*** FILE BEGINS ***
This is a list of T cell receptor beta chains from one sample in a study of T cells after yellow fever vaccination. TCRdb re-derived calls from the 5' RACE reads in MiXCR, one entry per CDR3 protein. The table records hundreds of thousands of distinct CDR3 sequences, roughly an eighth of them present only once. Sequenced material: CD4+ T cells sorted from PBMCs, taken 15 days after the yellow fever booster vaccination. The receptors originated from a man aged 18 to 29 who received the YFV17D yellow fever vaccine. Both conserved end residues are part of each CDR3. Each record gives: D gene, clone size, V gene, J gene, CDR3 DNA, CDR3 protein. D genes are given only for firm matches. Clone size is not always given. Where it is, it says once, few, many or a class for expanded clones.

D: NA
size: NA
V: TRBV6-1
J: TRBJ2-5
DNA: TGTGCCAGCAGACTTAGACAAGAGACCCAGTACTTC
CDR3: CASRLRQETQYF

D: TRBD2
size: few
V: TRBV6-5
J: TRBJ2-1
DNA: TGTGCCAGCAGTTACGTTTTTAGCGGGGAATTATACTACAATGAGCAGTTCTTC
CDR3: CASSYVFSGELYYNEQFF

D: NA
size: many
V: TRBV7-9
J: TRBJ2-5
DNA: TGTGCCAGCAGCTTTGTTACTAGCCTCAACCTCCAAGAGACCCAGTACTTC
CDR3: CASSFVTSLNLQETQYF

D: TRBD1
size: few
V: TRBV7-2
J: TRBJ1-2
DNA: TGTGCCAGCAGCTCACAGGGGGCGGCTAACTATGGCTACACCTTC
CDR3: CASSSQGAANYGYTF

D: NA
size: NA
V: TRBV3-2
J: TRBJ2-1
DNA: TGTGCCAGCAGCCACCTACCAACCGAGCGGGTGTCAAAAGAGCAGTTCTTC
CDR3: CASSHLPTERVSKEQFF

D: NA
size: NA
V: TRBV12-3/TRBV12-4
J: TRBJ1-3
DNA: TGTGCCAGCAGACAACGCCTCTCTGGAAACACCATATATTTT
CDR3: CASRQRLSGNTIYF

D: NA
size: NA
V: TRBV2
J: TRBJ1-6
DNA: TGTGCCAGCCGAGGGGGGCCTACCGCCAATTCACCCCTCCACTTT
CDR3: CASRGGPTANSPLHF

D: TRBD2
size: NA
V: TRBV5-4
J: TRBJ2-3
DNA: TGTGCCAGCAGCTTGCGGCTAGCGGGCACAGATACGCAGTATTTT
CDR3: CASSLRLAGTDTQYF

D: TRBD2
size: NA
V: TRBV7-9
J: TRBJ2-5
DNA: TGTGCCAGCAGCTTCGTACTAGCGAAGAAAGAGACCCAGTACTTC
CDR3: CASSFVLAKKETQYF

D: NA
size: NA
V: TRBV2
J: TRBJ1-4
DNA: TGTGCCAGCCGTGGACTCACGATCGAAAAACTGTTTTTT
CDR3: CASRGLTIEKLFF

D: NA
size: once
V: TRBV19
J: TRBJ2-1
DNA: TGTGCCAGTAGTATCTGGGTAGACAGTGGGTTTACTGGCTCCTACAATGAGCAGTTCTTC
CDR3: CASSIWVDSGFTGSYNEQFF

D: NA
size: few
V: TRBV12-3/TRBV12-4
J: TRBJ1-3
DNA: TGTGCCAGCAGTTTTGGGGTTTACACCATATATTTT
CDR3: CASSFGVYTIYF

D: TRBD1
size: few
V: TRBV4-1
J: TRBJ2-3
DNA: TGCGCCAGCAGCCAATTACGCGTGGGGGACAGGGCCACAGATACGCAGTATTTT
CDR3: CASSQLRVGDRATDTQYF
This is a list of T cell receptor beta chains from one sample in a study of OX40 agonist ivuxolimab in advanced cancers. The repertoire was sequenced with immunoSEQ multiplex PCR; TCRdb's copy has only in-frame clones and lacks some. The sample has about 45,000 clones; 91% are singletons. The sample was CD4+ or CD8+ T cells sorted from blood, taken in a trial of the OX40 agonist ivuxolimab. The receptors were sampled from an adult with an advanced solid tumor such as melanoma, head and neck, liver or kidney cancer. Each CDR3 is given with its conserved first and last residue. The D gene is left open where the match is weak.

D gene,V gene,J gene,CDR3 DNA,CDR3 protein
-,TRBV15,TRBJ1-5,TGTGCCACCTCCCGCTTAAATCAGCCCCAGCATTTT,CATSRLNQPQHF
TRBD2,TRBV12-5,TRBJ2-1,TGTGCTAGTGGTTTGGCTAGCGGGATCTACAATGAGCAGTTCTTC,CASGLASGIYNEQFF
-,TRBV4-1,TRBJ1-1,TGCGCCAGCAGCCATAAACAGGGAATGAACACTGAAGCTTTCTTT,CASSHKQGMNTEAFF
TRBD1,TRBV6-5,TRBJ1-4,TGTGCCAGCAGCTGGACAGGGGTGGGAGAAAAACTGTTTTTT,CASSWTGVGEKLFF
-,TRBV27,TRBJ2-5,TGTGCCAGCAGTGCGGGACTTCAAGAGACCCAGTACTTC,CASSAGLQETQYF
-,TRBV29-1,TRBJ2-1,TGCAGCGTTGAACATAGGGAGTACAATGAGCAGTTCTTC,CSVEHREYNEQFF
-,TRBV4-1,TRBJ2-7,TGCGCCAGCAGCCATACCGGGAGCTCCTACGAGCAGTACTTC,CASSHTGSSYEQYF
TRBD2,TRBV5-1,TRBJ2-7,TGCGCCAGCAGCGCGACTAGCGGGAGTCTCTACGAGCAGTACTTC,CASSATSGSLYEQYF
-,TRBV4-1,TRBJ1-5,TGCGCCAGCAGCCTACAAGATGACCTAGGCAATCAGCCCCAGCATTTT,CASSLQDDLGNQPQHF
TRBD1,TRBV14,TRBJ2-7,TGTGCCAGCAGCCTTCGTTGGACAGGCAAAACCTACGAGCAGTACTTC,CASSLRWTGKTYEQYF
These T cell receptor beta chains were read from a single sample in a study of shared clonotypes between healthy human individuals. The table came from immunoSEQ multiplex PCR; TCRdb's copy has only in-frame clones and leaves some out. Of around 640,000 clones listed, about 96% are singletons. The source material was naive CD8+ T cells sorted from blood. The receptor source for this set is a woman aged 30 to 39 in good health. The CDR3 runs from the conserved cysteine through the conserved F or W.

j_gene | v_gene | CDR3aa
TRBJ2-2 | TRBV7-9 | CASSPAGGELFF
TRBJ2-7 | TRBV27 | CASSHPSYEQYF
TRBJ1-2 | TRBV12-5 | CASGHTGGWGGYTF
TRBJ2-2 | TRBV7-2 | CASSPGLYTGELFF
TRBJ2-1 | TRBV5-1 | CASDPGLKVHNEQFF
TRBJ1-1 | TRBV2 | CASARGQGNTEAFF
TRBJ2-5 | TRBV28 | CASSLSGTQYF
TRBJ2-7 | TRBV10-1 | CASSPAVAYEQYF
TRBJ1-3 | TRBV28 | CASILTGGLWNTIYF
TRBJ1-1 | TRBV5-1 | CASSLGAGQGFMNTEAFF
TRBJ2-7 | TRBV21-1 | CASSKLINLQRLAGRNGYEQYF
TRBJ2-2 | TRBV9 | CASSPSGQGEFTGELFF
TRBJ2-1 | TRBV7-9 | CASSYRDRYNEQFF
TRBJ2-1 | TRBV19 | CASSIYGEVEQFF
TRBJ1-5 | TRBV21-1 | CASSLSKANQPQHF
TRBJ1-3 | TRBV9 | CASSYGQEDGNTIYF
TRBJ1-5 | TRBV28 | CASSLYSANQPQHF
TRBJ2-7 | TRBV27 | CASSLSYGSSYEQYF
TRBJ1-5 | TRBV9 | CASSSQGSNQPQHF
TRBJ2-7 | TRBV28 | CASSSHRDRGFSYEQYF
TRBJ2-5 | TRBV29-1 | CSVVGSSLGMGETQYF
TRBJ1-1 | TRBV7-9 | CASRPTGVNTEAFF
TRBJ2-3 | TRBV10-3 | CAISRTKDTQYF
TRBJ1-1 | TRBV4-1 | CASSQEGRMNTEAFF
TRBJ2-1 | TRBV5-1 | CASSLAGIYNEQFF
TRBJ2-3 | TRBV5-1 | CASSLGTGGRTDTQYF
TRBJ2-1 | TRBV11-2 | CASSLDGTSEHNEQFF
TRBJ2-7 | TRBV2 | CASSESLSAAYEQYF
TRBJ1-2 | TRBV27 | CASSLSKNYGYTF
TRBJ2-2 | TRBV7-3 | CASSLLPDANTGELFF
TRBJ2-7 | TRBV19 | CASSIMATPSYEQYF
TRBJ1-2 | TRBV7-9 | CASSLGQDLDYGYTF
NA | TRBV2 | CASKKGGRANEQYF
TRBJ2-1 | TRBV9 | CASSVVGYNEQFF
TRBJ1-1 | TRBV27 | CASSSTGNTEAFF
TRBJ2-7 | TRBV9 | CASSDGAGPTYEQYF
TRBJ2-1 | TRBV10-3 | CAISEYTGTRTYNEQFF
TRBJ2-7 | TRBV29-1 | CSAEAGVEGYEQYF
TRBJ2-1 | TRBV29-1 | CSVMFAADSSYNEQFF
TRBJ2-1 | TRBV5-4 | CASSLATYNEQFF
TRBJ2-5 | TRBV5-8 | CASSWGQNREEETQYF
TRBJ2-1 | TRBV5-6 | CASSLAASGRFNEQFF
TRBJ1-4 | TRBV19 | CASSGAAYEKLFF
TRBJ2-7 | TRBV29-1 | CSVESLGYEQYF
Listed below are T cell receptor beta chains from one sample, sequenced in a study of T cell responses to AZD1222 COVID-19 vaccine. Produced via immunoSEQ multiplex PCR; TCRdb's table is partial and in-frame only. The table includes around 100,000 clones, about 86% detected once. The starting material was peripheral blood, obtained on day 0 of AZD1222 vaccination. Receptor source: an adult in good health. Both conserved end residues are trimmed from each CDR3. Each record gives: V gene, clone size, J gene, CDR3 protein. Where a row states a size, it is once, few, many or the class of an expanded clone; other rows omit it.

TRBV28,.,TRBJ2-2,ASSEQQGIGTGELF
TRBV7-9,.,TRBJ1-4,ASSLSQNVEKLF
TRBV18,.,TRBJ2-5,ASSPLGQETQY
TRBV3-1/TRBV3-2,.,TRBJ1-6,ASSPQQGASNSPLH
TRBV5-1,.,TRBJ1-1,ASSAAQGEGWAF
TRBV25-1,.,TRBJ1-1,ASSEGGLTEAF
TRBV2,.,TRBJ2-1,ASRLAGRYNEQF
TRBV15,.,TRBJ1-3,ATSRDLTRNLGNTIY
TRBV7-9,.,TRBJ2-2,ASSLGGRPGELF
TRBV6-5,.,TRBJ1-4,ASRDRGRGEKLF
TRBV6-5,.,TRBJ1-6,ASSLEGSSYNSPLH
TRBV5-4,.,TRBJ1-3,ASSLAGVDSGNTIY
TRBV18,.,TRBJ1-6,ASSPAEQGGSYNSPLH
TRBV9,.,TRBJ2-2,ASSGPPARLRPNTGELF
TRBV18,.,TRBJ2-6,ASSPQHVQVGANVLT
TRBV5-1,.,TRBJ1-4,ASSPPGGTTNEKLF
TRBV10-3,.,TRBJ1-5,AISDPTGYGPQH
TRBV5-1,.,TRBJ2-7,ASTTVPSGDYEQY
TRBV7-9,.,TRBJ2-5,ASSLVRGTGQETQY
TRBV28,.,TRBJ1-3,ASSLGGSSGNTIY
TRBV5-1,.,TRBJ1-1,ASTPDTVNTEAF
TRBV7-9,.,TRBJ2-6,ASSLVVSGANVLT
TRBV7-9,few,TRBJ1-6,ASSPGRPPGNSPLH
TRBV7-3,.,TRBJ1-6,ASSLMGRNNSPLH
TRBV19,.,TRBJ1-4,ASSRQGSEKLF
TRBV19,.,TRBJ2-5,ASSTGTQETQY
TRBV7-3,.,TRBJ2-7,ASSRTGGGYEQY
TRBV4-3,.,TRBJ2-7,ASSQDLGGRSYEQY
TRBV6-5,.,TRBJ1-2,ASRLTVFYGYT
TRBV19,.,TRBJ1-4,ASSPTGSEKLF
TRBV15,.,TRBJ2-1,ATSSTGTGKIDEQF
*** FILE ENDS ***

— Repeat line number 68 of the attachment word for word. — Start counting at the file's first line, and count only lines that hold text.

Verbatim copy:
D: NA